Every October, I write about Domestic Violence Awareness Month. Usually I cite shocking statistics about the prevalence of domestic violence (one in four women experience it) or how costly it is to the community. This year I want to concentrate on domestic violence as a learned activity. Boys who grow up in households where the father or other male figure abuses the mom grow up to become abusers themselves. Girls who watch their mothers being abused learn how to become victims.
All of us have heard and read about the comments one candidate made about his right to kiss, grab, paw at, and violate women who are attractive to him. The effect this abhorrent attitude may have on the children watching him threatens the work we do to prevent domestic violence from repeating itself generation after generation.
Many boys watching/listening to the candidate are looking for role models who demonstrate what it is like to be a man. They hear his boasts. They admire his power. They want to be like him, so that they can do what he does. Like watching the abusive male figure in their home, they learn that it’s OK to kiss, grab, and grope a woman if they have enough power to do so. They learn to be abusers.
Girls hear and see this powerful man and learn from his boasts that men can do anything they want to women. They come to believe themselves weak and vulnerable. They worry that they have to steel themselves for such assaults. The lesson they take away is that they can never be as powerful as the men who violate them. They learn to be victims.
Some have excused the remarks by saying “boys will be boys” or this is only “locker room banter.” But the comments did not occur in a locker room and they were much more than banter. Men whose livelihood has taken them inside numerous locker rooms agree. For example,
Dean Obeidallah: “I’ve heard men boast about sexual conquests in locker rooms, but I never heard bragging about assaulting women. . . . since that is what kissing or touching women without their consent is.”
Jake Tapper has agreed: “I have been in locker rooms. I have been a member of a fraternity. I have never heard any man, ever, brag about being able to maul women because they can get away with it—never.”
If we accept or dismiss them as normal boy talk, we perpetuate the message to boys that it’s OK to humiliate women and to girls that this is how they can expect to be treated.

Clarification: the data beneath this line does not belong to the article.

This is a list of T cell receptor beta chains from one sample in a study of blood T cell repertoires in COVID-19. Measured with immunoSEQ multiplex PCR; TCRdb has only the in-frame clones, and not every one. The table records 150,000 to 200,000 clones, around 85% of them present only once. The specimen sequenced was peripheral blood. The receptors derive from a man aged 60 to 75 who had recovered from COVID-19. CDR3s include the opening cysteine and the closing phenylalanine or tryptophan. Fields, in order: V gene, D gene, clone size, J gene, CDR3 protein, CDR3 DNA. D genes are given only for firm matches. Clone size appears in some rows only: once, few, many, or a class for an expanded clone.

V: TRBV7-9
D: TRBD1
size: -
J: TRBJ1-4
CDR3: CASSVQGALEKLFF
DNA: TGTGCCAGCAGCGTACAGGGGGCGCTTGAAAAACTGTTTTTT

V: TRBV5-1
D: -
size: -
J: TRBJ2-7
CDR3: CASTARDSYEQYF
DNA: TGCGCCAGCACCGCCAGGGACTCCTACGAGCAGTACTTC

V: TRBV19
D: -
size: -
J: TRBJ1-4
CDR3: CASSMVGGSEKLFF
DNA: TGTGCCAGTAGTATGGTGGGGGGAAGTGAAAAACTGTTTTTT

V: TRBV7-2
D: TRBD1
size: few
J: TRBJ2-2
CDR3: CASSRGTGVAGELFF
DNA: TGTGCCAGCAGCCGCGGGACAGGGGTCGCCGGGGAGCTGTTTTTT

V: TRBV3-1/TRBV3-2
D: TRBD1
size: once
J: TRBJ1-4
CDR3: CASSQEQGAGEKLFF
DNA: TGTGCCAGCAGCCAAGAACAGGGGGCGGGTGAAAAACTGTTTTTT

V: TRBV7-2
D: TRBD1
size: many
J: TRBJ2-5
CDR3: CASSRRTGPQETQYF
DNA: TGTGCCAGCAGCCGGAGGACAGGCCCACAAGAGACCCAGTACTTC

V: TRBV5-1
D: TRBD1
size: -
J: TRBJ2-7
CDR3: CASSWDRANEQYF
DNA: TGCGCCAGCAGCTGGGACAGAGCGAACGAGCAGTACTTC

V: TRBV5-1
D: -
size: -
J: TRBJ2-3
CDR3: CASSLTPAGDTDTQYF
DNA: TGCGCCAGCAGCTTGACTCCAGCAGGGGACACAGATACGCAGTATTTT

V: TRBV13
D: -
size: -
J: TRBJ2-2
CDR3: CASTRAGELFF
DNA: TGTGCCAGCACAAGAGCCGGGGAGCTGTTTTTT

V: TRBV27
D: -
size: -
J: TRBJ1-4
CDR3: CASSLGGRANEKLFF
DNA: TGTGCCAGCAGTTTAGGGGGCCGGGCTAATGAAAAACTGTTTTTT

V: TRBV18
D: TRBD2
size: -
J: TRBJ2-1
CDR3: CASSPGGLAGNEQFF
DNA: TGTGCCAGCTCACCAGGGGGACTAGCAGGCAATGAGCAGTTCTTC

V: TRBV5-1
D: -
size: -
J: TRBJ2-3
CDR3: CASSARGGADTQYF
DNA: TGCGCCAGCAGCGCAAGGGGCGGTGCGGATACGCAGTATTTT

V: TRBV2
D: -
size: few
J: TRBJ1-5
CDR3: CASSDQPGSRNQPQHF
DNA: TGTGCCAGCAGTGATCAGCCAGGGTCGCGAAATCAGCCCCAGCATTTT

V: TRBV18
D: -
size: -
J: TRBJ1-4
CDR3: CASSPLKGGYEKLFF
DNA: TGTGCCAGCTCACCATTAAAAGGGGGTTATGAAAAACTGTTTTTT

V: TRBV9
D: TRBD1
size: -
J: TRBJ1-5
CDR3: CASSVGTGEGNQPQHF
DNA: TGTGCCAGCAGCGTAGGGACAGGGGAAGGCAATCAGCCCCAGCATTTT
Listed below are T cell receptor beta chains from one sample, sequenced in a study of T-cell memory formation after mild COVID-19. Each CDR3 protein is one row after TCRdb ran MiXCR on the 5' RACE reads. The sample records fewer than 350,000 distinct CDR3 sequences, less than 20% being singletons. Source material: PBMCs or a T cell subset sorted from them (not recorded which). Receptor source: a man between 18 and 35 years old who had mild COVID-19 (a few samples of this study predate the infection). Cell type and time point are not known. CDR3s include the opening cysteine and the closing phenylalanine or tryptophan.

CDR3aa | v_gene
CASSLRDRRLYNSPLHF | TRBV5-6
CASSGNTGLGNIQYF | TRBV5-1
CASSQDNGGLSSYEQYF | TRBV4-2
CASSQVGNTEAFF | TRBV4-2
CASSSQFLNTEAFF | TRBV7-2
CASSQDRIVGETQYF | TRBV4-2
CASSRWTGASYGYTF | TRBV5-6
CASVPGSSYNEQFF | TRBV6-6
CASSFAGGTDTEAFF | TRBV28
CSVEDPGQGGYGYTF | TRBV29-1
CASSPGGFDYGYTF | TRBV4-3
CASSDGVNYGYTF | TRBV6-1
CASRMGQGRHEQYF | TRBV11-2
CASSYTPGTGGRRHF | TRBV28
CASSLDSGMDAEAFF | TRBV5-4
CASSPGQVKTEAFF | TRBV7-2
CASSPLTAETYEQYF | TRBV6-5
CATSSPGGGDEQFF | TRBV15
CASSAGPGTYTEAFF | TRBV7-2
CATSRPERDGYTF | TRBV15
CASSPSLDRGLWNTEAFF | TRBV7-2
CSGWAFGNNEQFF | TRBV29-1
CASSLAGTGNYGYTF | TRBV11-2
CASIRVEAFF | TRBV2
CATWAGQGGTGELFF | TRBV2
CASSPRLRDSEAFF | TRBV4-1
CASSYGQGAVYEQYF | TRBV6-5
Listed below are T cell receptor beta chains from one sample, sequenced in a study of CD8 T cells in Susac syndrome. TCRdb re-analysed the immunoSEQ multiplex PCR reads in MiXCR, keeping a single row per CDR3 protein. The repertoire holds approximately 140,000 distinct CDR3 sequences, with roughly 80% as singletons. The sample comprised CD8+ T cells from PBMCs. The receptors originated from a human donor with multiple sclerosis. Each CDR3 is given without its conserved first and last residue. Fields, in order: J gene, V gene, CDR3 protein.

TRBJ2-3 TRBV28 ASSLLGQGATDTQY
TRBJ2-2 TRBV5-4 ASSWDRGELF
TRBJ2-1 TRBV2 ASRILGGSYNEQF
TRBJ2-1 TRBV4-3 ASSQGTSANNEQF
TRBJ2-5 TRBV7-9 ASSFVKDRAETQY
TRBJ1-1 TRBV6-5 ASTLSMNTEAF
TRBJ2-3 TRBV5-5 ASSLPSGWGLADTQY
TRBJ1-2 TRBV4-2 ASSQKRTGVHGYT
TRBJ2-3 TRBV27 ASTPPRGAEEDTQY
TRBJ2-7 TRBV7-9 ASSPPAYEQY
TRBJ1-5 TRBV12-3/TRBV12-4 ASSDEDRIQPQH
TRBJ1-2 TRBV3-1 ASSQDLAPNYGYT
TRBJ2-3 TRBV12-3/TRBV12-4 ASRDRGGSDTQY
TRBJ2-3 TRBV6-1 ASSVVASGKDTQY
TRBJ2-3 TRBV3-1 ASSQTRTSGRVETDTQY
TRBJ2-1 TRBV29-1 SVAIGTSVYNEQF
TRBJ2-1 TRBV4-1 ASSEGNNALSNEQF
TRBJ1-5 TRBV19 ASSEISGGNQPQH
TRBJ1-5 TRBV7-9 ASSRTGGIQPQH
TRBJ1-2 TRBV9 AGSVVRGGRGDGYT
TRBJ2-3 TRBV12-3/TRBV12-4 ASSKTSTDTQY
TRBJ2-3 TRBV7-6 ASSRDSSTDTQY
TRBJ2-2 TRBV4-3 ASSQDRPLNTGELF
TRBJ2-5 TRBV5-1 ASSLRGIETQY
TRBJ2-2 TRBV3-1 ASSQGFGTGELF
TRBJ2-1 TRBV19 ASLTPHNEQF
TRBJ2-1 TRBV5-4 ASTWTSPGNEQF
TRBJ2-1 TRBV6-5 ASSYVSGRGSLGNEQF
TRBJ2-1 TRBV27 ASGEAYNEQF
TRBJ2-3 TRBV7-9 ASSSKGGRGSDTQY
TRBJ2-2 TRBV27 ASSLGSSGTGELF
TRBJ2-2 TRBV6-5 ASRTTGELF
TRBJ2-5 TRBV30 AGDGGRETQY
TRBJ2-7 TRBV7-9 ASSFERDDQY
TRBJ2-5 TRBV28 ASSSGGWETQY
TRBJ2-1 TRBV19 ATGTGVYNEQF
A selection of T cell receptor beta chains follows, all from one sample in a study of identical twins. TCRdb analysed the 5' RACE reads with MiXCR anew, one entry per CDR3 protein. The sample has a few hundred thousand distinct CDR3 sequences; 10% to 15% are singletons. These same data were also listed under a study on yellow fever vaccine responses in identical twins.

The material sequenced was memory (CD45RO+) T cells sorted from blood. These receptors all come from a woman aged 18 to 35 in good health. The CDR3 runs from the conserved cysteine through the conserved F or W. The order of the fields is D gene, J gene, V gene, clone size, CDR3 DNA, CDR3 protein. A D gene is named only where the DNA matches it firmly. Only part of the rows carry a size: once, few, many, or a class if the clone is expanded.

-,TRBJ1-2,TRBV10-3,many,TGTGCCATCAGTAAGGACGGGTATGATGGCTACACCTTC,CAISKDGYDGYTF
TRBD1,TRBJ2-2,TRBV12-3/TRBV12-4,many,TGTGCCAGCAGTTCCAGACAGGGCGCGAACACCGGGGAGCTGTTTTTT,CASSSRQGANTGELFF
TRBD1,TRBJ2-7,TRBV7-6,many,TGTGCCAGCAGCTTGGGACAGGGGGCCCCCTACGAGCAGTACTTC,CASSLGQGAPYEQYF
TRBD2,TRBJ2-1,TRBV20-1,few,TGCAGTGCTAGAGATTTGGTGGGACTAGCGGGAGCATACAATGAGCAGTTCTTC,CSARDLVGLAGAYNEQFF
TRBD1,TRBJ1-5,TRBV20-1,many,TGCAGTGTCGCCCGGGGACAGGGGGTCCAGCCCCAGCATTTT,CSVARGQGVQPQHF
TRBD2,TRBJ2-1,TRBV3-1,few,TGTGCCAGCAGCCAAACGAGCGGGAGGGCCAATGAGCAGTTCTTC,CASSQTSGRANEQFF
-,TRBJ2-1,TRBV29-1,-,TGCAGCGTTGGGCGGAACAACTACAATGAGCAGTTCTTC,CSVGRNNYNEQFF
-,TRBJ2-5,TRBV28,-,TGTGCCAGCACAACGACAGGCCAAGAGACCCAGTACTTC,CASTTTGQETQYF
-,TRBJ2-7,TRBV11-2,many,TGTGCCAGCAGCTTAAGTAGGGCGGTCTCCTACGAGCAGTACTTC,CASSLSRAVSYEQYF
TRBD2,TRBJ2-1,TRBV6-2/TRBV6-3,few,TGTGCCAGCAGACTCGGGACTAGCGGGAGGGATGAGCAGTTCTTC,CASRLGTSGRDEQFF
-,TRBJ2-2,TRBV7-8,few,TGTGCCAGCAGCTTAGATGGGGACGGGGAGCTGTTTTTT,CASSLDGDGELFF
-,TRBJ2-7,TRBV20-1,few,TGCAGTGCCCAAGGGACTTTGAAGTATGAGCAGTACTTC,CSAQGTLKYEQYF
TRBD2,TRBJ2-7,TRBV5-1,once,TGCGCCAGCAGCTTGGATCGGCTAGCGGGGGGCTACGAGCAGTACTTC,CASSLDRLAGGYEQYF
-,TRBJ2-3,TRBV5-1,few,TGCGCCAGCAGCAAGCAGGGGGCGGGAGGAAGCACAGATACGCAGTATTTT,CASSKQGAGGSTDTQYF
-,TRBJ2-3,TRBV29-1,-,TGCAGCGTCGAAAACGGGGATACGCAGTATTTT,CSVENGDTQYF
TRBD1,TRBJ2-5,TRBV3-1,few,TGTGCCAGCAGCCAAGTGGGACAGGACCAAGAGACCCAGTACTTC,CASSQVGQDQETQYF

As Michelle Obama argued, “to dismiss this as everyday locker-room talk is an insult to decent men everywhere. . . . Strong men—men who are truly role models—don’t need to put down women to make themselves feel powerful. . . . The men in my life do not talk about women like this.”
To become good men, respectful bosses, loving husbands, fathers, brothers and sons, boys need positive role models who do not engage in this kind of “locker room banter,” and girls will learn that they will be successful due to their ability, education, determination, and creativity.
For all of us who are horrified by domestic violence, who want to support abused women by making comfort scarves for them, who want to end the cycle of domestic violence by making hats for the children, we have the responsibility to argue against the idea that “locker-room banter” is OK. That sexual assault on women is OK. That women are inferior to men. We have to support gender equality in the work place, equal pay for equal work, education for all. We have to do whatever it takes to help women and children live a life free of abuse.
At the shelters to which we donate our comfort scarves, the women suffer from low self-esteem. Their partners have exerted power over them to such an extent that their only choice is to flee their abusive environment. Receiving a comfort scarf helps them feel they have some worth and value as a human being, that they are not doomed to living as a victim of abuse. Keep knitting!